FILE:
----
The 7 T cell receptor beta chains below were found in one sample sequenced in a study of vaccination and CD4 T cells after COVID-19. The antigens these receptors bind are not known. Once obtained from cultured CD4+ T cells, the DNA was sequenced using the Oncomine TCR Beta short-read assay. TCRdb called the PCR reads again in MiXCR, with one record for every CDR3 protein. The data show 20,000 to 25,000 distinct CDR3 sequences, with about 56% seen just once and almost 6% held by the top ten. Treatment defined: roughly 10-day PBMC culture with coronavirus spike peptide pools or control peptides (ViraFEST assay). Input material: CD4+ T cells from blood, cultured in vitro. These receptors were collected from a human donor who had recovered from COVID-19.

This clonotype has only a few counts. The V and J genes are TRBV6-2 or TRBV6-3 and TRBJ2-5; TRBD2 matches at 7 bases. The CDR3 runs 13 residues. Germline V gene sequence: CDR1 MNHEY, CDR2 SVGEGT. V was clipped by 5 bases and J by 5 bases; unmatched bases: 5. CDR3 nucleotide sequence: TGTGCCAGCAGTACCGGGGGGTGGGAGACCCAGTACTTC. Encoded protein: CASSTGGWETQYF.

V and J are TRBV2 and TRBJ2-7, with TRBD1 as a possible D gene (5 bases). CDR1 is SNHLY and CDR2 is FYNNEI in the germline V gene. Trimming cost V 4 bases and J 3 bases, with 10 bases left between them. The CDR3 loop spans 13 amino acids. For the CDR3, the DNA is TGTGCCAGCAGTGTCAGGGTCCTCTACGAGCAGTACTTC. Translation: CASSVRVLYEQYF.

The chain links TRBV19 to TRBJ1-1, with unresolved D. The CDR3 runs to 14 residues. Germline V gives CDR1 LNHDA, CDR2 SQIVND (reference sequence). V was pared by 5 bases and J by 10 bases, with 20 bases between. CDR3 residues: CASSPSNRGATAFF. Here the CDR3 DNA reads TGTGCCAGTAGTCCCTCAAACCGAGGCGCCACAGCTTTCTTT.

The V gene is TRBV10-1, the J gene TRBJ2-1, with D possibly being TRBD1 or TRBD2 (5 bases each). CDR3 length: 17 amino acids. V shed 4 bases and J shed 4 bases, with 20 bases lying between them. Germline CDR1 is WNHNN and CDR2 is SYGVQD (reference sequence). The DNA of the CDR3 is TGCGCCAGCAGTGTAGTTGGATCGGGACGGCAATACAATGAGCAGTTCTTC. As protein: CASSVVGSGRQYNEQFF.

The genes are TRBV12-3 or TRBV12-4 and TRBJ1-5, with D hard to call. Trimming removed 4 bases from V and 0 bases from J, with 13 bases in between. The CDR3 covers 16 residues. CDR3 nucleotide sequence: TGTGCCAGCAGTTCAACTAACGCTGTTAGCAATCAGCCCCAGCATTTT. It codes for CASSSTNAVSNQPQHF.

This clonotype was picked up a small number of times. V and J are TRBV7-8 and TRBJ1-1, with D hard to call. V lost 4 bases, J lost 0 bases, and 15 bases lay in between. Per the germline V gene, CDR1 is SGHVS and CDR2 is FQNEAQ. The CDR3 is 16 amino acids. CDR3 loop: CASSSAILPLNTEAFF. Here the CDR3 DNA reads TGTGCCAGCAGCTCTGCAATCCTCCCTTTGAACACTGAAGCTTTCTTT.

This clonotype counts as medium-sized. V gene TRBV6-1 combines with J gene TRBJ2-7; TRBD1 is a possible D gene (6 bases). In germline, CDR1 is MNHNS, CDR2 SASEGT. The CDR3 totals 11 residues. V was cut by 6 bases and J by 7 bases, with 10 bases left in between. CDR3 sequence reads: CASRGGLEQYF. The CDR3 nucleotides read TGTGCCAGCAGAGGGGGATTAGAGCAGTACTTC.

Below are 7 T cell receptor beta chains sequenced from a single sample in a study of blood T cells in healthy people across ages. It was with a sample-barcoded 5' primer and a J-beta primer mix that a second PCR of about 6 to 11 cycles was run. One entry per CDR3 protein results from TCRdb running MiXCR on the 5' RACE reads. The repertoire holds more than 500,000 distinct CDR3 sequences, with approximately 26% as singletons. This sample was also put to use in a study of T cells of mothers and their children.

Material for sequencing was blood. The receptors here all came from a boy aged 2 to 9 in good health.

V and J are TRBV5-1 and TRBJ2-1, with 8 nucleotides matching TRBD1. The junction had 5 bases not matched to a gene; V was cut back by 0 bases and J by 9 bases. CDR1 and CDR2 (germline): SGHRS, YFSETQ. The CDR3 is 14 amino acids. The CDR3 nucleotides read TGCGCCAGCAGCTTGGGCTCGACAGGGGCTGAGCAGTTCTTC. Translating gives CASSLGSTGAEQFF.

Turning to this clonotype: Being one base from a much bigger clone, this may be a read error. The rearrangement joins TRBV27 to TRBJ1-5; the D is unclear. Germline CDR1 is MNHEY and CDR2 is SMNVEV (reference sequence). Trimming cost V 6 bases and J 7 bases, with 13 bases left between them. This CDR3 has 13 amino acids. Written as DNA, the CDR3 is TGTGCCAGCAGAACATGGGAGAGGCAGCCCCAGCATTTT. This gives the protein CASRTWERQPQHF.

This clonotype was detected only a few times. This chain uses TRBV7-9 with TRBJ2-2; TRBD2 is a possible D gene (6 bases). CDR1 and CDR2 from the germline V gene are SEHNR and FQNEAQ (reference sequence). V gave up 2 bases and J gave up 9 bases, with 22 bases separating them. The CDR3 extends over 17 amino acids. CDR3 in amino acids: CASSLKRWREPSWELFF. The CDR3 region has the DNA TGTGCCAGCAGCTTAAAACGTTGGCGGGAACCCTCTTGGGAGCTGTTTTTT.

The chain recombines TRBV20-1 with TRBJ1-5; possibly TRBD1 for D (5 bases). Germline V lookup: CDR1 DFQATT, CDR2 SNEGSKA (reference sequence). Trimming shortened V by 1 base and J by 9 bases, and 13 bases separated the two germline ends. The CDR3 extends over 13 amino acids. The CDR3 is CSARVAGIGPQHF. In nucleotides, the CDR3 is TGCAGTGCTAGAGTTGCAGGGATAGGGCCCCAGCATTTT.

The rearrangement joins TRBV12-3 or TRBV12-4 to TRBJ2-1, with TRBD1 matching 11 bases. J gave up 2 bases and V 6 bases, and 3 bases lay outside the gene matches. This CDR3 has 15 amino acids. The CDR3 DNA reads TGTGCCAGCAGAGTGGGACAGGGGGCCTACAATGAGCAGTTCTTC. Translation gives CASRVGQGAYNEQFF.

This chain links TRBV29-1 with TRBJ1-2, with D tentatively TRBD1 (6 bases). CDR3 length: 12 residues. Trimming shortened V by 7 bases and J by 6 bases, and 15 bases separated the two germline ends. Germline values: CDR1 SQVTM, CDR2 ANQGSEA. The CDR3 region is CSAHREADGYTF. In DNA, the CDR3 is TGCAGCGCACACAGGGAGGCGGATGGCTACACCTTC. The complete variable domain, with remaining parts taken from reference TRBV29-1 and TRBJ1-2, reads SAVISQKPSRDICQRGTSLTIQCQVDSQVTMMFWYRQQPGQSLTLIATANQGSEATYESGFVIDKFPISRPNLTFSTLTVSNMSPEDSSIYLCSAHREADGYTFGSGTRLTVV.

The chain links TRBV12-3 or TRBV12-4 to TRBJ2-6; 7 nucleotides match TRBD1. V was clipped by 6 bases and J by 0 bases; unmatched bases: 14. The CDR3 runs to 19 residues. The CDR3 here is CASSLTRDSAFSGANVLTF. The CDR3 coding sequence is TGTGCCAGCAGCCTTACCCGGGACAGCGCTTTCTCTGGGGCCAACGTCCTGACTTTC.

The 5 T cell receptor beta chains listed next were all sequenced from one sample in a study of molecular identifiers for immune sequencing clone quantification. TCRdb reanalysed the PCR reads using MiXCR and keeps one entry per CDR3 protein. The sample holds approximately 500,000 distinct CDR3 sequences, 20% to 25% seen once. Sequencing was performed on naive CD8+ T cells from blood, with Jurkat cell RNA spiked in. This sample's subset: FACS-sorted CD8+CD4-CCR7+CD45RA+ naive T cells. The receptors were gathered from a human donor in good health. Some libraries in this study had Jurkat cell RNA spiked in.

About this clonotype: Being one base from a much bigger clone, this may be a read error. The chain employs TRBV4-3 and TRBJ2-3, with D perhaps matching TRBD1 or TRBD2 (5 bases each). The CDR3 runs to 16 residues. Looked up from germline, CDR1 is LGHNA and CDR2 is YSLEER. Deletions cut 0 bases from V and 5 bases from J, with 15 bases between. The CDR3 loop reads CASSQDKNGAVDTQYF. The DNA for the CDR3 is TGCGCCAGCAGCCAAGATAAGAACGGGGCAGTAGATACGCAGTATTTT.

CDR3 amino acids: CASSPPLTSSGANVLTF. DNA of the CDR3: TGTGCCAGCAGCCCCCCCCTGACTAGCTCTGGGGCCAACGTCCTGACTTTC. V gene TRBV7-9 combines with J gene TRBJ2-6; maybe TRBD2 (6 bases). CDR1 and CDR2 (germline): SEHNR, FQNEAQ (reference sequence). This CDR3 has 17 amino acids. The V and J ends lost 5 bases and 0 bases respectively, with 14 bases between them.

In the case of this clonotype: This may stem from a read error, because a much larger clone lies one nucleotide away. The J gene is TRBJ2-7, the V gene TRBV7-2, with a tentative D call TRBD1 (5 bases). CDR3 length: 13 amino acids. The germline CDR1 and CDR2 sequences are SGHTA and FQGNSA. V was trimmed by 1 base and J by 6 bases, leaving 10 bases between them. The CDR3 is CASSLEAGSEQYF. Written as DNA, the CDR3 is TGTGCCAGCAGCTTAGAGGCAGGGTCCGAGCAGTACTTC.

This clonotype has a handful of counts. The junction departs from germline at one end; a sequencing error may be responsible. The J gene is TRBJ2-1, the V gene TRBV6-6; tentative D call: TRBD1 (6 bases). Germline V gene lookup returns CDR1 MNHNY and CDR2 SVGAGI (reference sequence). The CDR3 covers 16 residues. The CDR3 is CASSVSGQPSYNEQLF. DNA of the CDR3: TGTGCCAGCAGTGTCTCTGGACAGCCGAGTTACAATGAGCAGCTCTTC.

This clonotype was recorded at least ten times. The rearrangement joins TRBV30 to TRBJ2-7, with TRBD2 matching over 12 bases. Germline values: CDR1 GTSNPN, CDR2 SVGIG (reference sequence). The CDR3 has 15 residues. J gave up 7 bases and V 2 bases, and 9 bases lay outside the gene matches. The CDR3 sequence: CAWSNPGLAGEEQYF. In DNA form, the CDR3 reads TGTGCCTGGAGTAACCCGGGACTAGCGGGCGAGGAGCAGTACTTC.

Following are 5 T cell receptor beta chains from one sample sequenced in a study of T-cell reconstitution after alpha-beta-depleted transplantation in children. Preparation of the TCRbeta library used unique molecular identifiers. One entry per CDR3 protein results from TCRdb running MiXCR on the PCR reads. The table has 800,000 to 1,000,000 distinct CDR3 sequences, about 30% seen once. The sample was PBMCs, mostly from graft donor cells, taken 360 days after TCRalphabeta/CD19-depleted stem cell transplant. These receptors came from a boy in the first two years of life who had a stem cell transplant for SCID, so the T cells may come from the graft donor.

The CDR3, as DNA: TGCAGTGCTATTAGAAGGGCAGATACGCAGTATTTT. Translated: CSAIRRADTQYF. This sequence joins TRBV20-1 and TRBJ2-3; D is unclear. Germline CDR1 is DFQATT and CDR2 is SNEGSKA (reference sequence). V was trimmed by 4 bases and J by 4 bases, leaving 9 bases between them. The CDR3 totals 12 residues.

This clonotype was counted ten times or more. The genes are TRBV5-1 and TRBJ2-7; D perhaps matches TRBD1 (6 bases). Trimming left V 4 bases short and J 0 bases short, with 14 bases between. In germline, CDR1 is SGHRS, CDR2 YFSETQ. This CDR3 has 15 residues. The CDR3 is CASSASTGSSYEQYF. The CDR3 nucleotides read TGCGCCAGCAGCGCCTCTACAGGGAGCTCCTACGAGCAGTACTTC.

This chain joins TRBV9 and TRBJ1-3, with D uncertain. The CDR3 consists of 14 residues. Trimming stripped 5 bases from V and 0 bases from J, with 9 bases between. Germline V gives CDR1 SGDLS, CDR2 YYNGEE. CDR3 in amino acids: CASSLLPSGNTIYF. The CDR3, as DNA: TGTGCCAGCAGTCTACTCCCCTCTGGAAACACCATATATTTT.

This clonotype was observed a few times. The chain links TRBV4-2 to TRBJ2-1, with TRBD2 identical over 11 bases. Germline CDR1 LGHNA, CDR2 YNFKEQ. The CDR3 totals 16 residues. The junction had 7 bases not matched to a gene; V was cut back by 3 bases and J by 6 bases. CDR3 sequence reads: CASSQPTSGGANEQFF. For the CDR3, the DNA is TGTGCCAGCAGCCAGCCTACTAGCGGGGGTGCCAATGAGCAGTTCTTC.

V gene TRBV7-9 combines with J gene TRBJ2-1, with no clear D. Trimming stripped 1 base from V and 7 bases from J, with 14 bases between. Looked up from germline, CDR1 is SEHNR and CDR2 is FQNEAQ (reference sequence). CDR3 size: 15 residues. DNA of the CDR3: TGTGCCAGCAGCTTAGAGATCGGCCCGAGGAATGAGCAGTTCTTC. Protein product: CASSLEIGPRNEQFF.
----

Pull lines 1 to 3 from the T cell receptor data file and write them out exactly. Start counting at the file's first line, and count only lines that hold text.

The 7 T cell receptor beta chains below were found in one sample sequenced in a study of vaccination and CD4 T cells after COVID-19. The antigens these receptors bind are not known. Once obtained from cultured CD4+ T cells, the DNA was sequenced using the Oncomine TCR Beta short-read assay. TCRdb called the PCR reads again in MiXCR, with one record for every CDR3 protein. The data show 20,000 to 25,000 distinct CDR3 sequences, with about 56% seen just once and almost 6% held by the top ten. Treatment defined: roughly 10-day PBMC culture with coronavirus spike peptide pools or control peptides (ViraFEST assay). Input material: CD4+ T cells from blood, cultured in vitro. These receptors were collected from a human donor who had recovered from COVID-19.

This clonotype has only a few counts. The V and J genes are TRBV6-2 or TRBV6-3 and TRBJ2-5; TRBD2 matches at 7 bases. The CDR3 runs 13 residues. Germline V gene sequence: CDR1 MNHEY, CDR2 SVGEGT. V was clipped by 5 bases and J by 5 bases; unmatched bases: 5. CDR3 nucleotide sequence: TGTGCCAGCAGTACCGGGGGGTGGGAGACCCAGTACTTC. Encoded protein: CASSTGGWETQYF.

V and J are TRBV2 and TRBJ2-7, with TRBD1 as a possible D gene (5 bases). CDR1 is SNHLY and CDR2 is FYNNEI in the germline V gene. Trimming cost V 4 bases and J 3 bases, with 10 bases left between them. The CDR3 loop spans 13 amino acids. For the CDR3, the DNA is TGTGCCAGCAGTGTCAGGGTCCTCTACGAGCAGTACTTC. Translation: CASSVRVLYEQYF.